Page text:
Power is once again at issue in Megalexandros (1980), the story of a turn-of-the-century highway robber who attempts to reign as tyrant. Born of common folk, he is ultimately destroyed by the common folk. After making a short documentary in 1982, Athens, Return to the Acropolis, Angelopoulos collaborated for the first time with screenwriter and poet Tonino Guerra on Voyage to Cythera (Taxidi sta Kithira, 1984), which won the Cannes Festival's International Critics Award for best screenplay. We follow the path of a filmmaker who wants to make a film about his own father and who returns to the Soviet Union after thirty years in exile, a stranger in his native land. Through this story of a society in which all spirituality appears to have been banished, Angelopoulos expresses more generally his own disillusionment with democratic Greece. A quest for identity, quite clearly marked by Antonioni, replaces the study of the group. The voyage, usually a coming home and signaled by the crossing of a border, becomes a basic tenet of the filmmaker's writing.
The Beekeeper (O Melissokomos, 1986), the last trip of an old man who has left his family, then Landscape in the Mist (Topio stin Omichli, 1988), the voyage of two children searching for an imaginary father, pursues this examination of a world without spirit and direction. In the latter, which won the Silver Lion at the Venice Mostra, Theo Angelopoulos quotes explicitly from The Traveling Players through the character of Orestes, who meets the film's two heroes. His next film is The Suspended Step of the Stork (To meteoro vima tou pelargou, 1991). Set on the borderline between two imaginary countries, in the heart of a village overflowing with refugees, a journalist believes he has recognized a politician who had mysteriously disappeared. With this film, Theo Angelopoulos begins his bitter reflection on the loss of reference points in the world since the fall of the Berlin Wall.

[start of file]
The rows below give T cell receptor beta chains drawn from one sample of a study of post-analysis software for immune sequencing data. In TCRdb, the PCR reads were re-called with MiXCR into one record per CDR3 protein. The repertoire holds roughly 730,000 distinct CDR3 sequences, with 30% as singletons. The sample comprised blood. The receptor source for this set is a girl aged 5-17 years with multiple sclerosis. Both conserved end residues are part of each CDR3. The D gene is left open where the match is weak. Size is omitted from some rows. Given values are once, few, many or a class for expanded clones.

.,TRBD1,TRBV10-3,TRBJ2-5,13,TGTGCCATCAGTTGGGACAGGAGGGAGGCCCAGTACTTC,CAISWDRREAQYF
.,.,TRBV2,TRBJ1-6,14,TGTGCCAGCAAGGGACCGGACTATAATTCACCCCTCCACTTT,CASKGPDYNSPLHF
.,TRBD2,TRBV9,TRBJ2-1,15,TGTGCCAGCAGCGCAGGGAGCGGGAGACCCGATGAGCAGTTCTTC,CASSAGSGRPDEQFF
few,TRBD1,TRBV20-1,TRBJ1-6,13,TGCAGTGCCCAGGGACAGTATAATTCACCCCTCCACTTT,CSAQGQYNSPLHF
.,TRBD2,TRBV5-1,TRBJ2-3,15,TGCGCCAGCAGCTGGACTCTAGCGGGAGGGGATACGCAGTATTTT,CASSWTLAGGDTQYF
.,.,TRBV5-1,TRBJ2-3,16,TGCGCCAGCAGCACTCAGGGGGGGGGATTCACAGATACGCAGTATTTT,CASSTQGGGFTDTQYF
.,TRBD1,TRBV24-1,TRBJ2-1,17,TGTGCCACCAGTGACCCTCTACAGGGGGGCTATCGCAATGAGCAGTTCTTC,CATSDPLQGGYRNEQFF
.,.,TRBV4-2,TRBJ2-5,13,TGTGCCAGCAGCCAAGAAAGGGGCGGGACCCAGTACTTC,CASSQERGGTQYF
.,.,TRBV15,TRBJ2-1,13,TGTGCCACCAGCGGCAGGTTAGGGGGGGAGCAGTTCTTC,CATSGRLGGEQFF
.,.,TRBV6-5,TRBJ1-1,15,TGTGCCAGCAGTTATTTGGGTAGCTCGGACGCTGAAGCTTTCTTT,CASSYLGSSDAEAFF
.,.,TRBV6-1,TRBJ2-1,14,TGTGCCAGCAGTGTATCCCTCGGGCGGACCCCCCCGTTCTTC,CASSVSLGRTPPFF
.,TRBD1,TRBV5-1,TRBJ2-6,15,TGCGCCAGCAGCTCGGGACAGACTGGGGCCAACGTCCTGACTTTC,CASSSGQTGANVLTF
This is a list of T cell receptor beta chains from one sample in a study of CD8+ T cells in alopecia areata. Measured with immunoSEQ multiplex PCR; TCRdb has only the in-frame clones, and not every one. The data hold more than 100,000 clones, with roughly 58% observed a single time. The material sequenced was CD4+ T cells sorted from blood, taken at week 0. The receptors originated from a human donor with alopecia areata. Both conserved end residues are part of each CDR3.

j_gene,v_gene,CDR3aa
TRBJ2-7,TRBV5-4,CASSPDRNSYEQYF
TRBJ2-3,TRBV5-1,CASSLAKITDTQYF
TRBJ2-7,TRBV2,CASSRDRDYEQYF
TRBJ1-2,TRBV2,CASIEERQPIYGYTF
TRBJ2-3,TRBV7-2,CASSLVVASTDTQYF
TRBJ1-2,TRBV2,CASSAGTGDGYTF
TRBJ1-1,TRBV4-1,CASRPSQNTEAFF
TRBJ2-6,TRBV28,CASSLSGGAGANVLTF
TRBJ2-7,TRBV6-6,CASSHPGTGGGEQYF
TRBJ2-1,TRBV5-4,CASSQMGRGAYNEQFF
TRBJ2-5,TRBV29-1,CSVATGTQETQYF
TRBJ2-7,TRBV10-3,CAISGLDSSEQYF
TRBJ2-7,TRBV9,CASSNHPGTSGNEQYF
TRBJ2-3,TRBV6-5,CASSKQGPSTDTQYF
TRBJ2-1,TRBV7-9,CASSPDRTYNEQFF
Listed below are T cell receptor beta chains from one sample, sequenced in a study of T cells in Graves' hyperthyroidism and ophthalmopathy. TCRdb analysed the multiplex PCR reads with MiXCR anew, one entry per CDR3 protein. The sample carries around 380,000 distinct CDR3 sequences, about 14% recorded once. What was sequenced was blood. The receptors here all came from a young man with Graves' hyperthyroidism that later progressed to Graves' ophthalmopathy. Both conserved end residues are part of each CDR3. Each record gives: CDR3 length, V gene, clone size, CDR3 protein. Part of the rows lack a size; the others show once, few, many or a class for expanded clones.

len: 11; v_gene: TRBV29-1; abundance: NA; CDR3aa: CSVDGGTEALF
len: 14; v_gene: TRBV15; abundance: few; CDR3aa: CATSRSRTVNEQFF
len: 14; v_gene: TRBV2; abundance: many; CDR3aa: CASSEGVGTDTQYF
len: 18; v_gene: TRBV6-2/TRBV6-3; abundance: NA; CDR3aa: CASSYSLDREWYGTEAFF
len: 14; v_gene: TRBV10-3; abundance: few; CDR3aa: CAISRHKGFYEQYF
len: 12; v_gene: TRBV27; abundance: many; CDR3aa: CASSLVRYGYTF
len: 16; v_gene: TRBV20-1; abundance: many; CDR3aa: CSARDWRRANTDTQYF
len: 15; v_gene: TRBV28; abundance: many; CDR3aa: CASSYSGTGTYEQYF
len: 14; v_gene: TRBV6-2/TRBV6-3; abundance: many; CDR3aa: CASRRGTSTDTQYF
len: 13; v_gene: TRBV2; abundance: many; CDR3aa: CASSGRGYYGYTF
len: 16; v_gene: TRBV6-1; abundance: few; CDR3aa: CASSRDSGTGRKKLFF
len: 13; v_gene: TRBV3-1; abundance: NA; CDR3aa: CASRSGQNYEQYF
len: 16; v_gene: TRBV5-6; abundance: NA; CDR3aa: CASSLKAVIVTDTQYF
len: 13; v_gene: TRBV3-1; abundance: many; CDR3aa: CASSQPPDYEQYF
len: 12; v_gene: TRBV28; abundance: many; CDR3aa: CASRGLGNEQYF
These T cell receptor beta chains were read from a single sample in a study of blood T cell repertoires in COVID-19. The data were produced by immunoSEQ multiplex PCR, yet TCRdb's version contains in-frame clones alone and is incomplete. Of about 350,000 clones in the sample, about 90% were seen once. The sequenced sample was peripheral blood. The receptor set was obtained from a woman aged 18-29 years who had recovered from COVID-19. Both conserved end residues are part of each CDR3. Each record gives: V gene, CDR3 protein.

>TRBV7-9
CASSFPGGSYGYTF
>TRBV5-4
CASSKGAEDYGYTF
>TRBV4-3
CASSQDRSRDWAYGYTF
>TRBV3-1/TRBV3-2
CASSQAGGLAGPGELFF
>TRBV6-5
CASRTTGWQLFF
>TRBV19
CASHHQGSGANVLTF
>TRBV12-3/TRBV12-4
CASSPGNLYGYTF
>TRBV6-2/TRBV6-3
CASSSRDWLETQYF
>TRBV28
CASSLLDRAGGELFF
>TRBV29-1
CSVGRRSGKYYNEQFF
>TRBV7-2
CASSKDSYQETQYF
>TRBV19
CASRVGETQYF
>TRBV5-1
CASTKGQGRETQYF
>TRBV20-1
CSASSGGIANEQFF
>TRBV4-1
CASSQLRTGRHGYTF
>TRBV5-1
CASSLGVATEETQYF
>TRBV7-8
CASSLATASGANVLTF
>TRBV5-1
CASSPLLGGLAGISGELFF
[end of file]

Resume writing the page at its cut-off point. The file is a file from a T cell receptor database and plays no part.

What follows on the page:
In 1994, he began shooting Ulysses' Gaze (To vlema tou Odyssea), throughout the Balkans. Writing about the film, which starred Harvey Keitel, Andrew Horton says, "«Ulysses' Gaze is a triple odyssey. On one level it is a search for the roots of Balkan cinema and, really, of cinema itself. It is also a voyage through the history of the Balkans, leading up to and including the ongoing tragedy of Bosnia. Finally, it represents a man's individual journey through his life, his loves and his losses.» Ulysses' Gaze won the Grand Jury Prize and the International Critics' Prize at Cannes and was named "European Film of the Year" by the critics.
With his next film Eternity and a Day (Mia eoniotita kai mia mera) Angelopoulos finally won the coveted Palm D'Or in Cannes and represented Greece at the American Film Academy Awards. Michael Wilmington called Eternity and a Day "a visually spellbinding study of an aging writer's journey through the present and past.» while in VARIETY David Stratton wrote, "«Eternity and a Day finds Angelopoulos refining his themes and style. Just as the other great filmmakers have in the past explored similar themes time and again, so Angelopoulos has evolved and come up with one of his most lucid and emotional journeys thus far."